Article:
Recently, the National Highway Traffic Safety Administration urged owners of certain Toyota, Honda, Mazda, BMW, Nissan, and General Motors vehicles to act right away to replace defective Takata airbags that are part of a massive recall notice.
This newest recall adds additional vehicles to an original recall notice and boosts the number of recalled vehicles to over 4.7 million cars. The airbags are being recalled because at least four people have died with airbag inflator mechanisms rupture, spraying occupants with fragments of metal.
Florida Woman Dies After Being Hit By Airbag Debris
In a case that is close to home, a fourth fatal car accident has been linked to a defective airbag made by Japanese supplier Takata Corp., according to a county medical examiner in Florida.
The woman passed away four days after her red 2001 Honda Accord sedan struck another car, causing the airbags to deploy and sending shrapnel flying at the woman. Reports from the medical examiner indicate that shrapnel from the airbag’s deployment came “tearing through” the airbag and hit the woman. He also said that the airbag shrapnel cut the woman’s trachea and caused “stab-type wounds.”
Emergency medical workers said that the accident victim “had 2 or 3 deep cuts on her right side of her neck that were not consistent with crash injuries, according to the crash report. The report also noted that the woman was wearing her seatbelt and that the car had no broken windows that could have caused the injuries.
How Airbags Function
When airbags function correctly, they can save lives. Depending on the make, model, and year a vehicle was manufactured, there can be several airbags in a car. There are three main parts of an airbag—the bag, the sensor, and the inflation system:
-the bag is made of a thin, nylon fabric that is folded into the steering wheel or dashboard;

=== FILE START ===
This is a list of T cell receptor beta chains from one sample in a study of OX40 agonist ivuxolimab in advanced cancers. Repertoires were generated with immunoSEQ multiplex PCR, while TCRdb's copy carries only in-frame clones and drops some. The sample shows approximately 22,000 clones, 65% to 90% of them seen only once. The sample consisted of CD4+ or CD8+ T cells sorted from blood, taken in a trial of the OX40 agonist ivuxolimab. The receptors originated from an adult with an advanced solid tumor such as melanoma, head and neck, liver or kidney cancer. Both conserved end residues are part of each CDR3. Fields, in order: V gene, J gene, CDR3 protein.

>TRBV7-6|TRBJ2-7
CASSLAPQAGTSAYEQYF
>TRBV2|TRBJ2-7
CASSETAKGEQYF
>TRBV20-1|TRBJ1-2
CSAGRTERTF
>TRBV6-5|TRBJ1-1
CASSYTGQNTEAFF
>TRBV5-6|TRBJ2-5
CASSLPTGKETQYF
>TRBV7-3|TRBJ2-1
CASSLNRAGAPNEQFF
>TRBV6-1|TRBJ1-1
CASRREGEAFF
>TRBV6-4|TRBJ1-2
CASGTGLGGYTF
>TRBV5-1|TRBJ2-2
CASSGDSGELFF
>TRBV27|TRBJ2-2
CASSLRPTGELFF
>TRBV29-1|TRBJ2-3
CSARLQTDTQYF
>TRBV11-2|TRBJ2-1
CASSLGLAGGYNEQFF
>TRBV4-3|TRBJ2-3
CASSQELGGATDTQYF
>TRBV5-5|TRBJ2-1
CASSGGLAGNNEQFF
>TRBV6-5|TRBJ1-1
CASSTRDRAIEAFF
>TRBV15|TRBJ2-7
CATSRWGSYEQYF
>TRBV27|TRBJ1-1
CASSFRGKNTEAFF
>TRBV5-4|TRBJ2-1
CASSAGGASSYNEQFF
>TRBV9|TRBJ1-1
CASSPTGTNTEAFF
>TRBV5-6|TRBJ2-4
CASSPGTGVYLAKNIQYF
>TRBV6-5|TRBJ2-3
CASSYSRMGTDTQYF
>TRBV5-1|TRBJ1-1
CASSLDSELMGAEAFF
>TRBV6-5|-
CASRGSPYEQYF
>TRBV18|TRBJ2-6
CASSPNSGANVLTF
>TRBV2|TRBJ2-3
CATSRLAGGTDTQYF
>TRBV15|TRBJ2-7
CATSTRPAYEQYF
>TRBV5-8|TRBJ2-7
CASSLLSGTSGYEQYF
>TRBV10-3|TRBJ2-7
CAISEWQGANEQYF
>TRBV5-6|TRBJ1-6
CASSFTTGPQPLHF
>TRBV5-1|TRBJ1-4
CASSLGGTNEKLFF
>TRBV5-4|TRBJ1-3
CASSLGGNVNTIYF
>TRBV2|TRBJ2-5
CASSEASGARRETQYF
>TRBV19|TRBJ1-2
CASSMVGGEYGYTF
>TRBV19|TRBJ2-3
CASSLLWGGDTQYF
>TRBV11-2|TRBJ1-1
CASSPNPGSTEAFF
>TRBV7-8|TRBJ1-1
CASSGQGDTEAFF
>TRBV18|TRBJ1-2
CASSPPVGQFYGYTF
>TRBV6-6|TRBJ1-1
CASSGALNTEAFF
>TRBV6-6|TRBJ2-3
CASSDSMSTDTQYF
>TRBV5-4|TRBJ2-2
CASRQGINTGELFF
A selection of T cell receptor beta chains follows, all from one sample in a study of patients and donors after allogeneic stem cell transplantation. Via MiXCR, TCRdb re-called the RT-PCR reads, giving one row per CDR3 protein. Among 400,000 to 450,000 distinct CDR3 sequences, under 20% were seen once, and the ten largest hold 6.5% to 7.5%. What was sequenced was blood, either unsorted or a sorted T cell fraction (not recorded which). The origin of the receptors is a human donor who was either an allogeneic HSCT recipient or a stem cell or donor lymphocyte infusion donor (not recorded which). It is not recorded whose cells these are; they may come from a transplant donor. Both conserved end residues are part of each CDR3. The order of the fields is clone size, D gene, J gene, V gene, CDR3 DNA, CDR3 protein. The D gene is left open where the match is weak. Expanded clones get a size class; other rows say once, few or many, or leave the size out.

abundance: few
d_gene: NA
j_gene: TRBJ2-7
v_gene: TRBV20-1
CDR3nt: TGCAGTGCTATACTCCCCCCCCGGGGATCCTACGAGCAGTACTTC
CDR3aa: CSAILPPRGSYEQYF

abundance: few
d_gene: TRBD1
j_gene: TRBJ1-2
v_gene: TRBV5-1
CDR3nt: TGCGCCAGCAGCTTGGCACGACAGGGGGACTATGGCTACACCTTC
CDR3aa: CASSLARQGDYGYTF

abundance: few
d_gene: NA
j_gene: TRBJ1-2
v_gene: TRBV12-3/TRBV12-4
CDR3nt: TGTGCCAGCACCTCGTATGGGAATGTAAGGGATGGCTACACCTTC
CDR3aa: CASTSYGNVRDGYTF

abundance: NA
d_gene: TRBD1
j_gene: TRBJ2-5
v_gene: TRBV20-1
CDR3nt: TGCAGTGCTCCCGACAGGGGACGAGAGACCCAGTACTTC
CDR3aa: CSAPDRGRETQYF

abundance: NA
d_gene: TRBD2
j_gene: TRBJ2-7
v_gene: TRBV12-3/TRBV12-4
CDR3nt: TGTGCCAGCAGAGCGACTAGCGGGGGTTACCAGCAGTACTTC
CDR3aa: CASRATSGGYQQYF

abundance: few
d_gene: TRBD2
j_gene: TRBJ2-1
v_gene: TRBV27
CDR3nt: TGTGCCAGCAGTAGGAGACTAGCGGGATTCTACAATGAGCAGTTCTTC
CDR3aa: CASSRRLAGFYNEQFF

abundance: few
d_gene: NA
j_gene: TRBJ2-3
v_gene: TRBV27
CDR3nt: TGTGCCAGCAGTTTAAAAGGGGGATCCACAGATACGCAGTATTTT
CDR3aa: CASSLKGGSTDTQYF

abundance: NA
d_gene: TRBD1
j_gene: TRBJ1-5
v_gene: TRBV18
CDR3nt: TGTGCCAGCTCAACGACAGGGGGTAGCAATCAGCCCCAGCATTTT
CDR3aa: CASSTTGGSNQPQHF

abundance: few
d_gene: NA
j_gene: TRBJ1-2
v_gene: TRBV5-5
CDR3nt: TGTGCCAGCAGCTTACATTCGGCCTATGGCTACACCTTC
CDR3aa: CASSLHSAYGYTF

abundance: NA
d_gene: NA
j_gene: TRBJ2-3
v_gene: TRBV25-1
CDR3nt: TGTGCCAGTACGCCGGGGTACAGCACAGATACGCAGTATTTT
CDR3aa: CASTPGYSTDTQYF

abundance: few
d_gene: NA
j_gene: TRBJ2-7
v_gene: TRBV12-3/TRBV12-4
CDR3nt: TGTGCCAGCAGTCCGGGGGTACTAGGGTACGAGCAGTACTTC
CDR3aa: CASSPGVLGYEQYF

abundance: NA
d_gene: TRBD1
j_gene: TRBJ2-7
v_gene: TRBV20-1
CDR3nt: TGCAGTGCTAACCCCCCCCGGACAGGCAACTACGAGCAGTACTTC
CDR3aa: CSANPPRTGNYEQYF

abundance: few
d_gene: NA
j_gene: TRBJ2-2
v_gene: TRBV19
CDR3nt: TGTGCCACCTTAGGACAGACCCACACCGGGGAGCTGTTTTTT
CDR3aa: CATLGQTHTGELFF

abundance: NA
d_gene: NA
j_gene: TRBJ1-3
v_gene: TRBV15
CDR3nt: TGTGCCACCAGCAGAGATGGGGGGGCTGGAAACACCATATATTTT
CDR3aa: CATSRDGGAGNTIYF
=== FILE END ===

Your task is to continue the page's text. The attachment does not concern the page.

-the sensor instructs the airbag to inflate when there is a collision force of at least 10 mph; and
-the inflation system, which uses a chemical reaction between sodium azide (NaN3) with potassium nitrate (KNO3) to produce nitrogen gas. This blast of nitrogen gas then inflates the airbag.
When an airbag is defective, it can become deadly. The problem with the Takata Corp. airbags has to do with the explosive device in the inflation system. The faulty airbags have inflator devices that can burn hotter and more aggressively than they should, causing the inflator to burst apart and propel shards of metal through the airbag’s fabric. The metal shards create shrapnel that can injure the driver or other occupants of the vehicle. There also may be problems with whether the airbag is properly sealed within the inflation system.
Florida Product Liability For Defective Airbags
The National Highway Transportation Safety Administration (NHTSA) is investigating whether the Takata Corp. airbags manufactured between 2000 and 2007 were improperly manufactured. They are particularly concerned about vehicles that have been owned in Florida, Puerto Rico, Guam, Saipan, American Samoa, Virgin Islands, and Hawaii because humidity can cause the seal on the inflation system to weaken.
Consumers who are uncertain whether their vehicles are impacted by recalls of Tataka airbags can check here. Using the site requires that owners enter their vehicle identification number (VIN). In addition, consumers can sign up for NHTSA vehicle and component part recalls.
Florida Legal Help For Defective Airbag Accidents
Under Florida product liability law, a product manufacturer, distributor, or seller can be held liable for unreasonably dangerous products. When manufacturers use inferior part or components to manufacture a product which later causes injury, the injured person is entitled to compensation for hospital bills, lost income, ongoing medical costs, pain and suffering, and other losses. If you have been injured by a defective or dangerous product, contact the experienced Florida product liability lawyers at Fasig & Brooks for prompt, professional legal help with your injury case. Call us at (850) 222-3232or fill out our online contact form today.